SAN FRANCISCO (CN) – A federal judge Wednesday tossed more than half of the criminal charges against Pacific Gas and Electric Co. for the deadly 2010 San Bruno gas explosion, but PG&E still faces trial on many charges.
U.S. District Judge Thelton Henderson, who recently reduced PG&E’s potential criminal fine from $1.13 billion to $562 million, dismissed more than half of the U.S. Pipeline Safety Act violations as duplicative.
The government charged PG&E with 27 counts of violating the Act, some of them directly tied to the blast that leveled a neighborhood, killing eight people, injuring 58 and destroying 38 homes.
San Francisco-based PG&E has pleaded not guilty to those 27 counts, and to a 28th count, of obstructing an investigation by the National Transportation Safety Board.
In Wednesday’s ruling, Henderson dismissed 15 of the counts, finding that precedent favors charges based on broad categories of similar conduct rather than individual counts based on similar conduct.
PG&E cannot face cumulative punishments for each pipeline that violated integrity-management (IM) regulations, Henderson said, allowing only five representative offenses to remain of the original 20 safety allegations.
Henderson agreed with PG&E that allowing the government to proceed on the 20 charges would unfairly prejudice the power company in the eyes of the jury.
The indictment “alleges only a single course of conduct for each of the five relevant IM regulations, and this is enough to sustain only five counts. This conclusion does not diminish how serious PG&E’s alleged failure to heed the IM regulations was, or how dangerous it was for PG&E to fail so many times over,” Henderson wrote .
He upheld seven recordkeeping allegations, despite PG&E’s argument that they are barred by the statute of limitations .
Two of the counts charge the company with knowingly and willfully violating sections of the Pipeline Safety Act that require pipeline operators to maintain and retain the date, location and description of repairs made to pipes for as long as those pipes remain in service.
The other five recordkeeping charges say PG&E violated the section that requires pipeline operators to keep a record of each pressure test performed for the life of the pipeline.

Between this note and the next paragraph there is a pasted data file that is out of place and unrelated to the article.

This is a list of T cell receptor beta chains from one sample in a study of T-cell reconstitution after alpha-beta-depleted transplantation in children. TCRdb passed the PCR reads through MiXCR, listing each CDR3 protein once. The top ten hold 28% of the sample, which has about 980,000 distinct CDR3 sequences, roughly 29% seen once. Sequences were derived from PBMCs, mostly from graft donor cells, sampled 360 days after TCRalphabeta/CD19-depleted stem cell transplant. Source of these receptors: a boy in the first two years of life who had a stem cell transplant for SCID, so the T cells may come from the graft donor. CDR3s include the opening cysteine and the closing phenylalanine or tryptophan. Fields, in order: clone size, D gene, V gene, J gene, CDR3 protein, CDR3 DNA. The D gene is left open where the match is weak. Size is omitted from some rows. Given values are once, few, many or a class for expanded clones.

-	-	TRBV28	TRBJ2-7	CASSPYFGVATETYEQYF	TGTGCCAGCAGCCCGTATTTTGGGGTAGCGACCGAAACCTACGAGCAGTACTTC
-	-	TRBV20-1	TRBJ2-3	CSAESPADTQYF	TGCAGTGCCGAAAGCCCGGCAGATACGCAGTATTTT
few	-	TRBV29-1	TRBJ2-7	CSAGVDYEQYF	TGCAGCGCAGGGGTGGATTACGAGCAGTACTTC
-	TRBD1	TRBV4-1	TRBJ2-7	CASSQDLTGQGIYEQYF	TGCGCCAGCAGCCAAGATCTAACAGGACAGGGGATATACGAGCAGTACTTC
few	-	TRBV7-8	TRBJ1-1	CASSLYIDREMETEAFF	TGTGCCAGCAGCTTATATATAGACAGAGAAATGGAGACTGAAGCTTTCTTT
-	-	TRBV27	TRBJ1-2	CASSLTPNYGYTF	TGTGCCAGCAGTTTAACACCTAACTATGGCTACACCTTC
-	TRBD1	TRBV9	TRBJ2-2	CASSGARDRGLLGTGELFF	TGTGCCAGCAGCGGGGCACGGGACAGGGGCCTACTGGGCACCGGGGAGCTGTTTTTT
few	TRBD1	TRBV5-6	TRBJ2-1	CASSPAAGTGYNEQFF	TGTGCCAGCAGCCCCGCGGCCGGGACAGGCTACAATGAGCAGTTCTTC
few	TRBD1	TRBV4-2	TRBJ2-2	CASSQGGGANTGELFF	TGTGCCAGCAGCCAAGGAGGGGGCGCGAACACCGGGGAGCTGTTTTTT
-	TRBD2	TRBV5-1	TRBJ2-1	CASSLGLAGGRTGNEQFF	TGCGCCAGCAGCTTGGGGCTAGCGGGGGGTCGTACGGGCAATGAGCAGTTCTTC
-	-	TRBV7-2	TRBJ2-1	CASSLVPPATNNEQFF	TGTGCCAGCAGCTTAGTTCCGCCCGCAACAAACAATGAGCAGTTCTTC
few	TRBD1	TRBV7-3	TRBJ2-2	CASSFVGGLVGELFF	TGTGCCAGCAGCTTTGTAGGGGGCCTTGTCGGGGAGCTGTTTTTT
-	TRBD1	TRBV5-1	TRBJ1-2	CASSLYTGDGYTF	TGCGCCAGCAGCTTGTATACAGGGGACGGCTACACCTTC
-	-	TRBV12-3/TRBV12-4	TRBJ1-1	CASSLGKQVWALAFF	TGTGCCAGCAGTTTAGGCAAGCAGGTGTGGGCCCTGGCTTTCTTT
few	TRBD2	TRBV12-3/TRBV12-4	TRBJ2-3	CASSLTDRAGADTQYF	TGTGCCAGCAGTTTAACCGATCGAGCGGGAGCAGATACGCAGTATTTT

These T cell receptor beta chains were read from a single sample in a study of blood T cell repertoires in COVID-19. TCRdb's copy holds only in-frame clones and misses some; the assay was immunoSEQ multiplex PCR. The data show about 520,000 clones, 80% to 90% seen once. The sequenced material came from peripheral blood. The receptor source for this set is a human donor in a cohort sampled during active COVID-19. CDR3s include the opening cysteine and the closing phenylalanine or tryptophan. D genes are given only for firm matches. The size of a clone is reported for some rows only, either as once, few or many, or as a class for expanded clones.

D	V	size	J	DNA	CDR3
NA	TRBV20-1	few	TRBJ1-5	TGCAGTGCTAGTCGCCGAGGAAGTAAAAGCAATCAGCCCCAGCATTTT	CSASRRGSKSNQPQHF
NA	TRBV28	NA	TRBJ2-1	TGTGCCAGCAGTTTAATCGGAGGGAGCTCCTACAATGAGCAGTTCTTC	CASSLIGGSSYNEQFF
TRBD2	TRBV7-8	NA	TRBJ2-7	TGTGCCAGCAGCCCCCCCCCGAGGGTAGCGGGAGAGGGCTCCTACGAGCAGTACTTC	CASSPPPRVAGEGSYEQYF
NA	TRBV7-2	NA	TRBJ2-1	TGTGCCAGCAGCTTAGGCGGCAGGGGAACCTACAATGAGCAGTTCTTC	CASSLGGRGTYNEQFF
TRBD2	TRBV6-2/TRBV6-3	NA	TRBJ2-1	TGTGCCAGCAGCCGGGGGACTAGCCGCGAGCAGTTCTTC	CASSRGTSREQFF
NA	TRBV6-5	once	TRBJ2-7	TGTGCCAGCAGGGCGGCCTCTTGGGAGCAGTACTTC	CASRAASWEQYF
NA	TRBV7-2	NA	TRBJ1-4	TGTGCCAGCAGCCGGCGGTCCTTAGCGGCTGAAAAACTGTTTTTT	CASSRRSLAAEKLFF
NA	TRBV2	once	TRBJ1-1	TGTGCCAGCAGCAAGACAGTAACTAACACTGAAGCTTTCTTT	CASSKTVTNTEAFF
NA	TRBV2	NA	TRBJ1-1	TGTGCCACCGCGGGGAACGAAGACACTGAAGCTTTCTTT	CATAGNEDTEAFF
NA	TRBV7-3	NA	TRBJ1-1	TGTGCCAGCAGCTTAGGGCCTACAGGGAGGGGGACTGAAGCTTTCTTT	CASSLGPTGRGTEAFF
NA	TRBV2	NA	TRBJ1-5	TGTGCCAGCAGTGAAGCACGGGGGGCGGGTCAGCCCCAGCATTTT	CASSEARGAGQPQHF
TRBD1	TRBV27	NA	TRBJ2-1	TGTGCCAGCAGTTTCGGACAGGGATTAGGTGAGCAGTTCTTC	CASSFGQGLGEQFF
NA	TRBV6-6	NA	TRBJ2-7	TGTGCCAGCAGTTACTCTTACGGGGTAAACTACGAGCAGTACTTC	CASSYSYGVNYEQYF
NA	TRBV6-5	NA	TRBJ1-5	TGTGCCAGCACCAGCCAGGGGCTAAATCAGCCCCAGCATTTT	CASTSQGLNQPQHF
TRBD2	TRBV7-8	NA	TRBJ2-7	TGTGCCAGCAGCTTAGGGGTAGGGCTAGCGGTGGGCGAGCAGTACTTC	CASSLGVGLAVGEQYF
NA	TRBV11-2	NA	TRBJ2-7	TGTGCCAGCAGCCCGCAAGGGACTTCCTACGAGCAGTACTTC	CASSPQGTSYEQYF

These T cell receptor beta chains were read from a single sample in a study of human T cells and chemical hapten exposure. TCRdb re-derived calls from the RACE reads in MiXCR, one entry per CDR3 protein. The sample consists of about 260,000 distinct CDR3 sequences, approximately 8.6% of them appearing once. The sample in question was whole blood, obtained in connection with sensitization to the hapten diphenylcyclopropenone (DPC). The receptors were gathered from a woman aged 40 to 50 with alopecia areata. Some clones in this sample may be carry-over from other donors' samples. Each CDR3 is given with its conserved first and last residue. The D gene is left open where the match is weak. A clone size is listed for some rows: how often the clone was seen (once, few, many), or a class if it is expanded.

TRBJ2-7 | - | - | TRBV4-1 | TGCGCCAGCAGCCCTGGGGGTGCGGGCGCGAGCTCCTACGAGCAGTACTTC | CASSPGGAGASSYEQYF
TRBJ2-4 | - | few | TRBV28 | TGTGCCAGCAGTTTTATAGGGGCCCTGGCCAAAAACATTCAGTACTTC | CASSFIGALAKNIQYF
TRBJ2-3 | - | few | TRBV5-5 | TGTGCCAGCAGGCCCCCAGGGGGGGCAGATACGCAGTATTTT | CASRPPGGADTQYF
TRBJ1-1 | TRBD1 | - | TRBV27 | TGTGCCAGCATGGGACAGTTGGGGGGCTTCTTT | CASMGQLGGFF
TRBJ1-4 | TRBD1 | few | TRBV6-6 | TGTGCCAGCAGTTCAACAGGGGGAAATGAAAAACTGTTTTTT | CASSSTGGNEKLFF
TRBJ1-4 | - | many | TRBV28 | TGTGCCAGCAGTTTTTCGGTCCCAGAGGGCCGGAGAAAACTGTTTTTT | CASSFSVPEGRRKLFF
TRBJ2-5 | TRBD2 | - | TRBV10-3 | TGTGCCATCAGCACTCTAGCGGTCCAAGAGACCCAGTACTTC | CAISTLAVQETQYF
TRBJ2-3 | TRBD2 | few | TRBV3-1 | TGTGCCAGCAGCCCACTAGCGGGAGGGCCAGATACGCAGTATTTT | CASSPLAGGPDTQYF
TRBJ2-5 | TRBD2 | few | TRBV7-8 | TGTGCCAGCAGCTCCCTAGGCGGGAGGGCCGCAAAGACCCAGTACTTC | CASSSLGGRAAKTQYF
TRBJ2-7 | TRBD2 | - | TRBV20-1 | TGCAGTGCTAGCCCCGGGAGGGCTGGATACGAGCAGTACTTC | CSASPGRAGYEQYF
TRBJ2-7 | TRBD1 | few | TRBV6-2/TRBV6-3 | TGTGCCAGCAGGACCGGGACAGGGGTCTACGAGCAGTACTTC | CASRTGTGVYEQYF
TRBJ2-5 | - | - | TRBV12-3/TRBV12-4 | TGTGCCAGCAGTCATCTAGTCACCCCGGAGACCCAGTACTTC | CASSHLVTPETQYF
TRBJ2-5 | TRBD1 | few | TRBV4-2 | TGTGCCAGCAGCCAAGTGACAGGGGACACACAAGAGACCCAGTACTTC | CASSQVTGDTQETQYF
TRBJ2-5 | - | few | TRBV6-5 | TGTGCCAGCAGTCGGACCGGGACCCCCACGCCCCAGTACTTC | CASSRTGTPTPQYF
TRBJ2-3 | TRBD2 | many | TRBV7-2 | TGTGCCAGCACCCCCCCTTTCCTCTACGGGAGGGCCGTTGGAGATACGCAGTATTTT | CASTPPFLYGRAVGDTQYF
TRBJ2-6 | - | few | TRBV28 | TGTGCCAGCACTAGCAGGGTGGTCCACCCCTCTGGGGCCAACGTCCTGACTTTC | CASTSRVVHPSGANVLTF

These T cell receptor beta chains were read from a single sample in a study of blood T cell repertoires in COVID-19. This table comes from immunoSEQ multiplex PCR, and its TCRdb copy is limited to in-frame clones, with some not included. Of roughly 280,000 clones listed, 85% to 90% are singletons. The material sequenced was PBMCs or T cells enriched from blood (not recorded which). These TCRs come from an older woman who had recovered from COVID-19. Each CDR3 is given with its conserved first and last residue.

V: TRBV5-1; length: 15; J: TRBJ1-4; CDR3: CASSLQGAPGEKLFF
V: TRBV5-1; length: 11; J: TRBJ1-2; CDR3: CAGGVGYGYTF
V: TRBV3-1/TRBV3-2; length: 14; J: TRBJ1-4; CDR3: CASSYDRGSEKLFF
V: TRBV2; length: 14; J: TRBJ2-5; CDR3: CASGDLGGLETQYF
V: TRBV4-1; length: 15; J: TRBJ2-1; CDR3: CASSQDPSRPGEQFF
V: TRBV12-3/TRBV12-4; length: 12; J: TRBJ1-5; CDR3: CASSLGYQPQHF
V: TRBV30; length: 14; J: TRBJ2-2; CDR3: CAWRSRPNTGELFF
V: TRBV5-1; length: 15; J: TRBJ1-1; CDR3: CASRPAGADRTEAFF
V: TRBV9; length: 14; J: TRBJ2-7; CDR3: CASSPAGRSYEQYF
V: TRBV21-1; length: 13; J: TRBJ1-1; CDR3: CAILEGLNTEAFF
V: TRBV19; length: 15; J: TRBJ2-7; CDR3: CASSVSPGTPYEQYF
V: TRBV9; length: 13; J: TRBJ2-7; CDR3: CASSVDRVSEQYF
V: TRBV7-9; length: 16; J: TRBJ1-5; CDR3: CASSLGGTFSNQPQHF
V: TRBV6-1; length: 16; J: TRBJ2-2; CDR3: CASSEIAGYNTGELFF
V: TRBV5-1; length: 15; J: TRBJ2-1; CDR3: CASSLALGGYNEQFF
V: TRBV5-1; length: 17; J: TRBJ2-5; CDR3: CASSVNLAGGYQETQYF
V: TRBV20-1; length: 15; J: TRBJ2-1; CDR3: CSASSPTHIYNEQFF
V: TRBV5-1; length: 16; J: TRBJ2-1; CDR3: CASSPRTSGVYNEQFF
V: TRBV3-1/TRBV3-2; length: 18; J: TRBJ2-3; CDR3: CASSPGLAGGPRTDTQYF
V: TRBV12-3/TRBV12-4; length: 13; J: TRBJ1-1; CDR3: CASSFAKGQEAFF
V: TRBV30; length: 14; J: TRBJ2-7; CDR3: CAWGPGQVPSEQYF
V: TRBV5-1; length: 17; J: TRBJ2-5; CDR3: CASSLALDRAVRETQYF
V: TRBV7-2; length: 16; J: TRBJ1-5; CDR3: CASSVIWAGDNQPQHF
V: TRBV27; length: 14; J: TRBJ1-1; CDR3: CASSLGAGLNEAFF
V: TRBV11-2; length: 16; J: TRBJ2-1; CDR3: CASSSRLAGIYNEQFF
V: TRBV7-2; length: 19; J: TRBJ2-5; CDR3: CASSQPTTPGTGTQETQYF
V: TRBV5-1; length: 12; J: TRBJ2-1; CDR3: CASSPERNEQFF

“The end dates for all seven challenged counts are plainly within the seven-year limitations period,” Henderson found. The allegations also sufficiently inform PG&E of the nature of the accusations the company faces.
“PG&E knows very well what it must do to defend the challenged counts at trial; it must come prepared to rebut the government’s evidence that it failed to create and maintain any record for any repair made or relevant pressure test conducted during the seven-year statute of limitations,” Henderson wrote.
Henderson refused to throw out an obstruction of justice charge, which is based on allegations that PG&E lied to National Transportation Safety Board investigators after the San Bruno explosion.
The investigation is a “proceeding” that can be obstructed, Henderson said, and the Ninth Circuit has held that “proceeding” is broad enough to include investigative actions.
“But even the definition of ‘proceeding’ advanced by PG&E includes investigations: Black’s Law Dictionary defines ‘administrative proceeding’ as ‘[a] hearing, inquiry, investigation, or trial before an administrative agency, usually adjudicatory in nature but sometimes quasi-legislative,'” Henderson wrote. “Adopting PG&E’s definition therefore directs a finding that the plain meaning of ‘proceeding’ includes ‘investigations,’ such as the one conducted by the NTSB in San Bruno.”
The government did not immediately respond to an emailed request for comment late Wednesday.
PG&E spokesman Greg Snapper said, “Regardless of this decision or the next legal steps, we will remain steadfastly focused on our mission of becoming the safest, most reliable gas company in the nation.”
The trial is set for March 8 in San Francisco.
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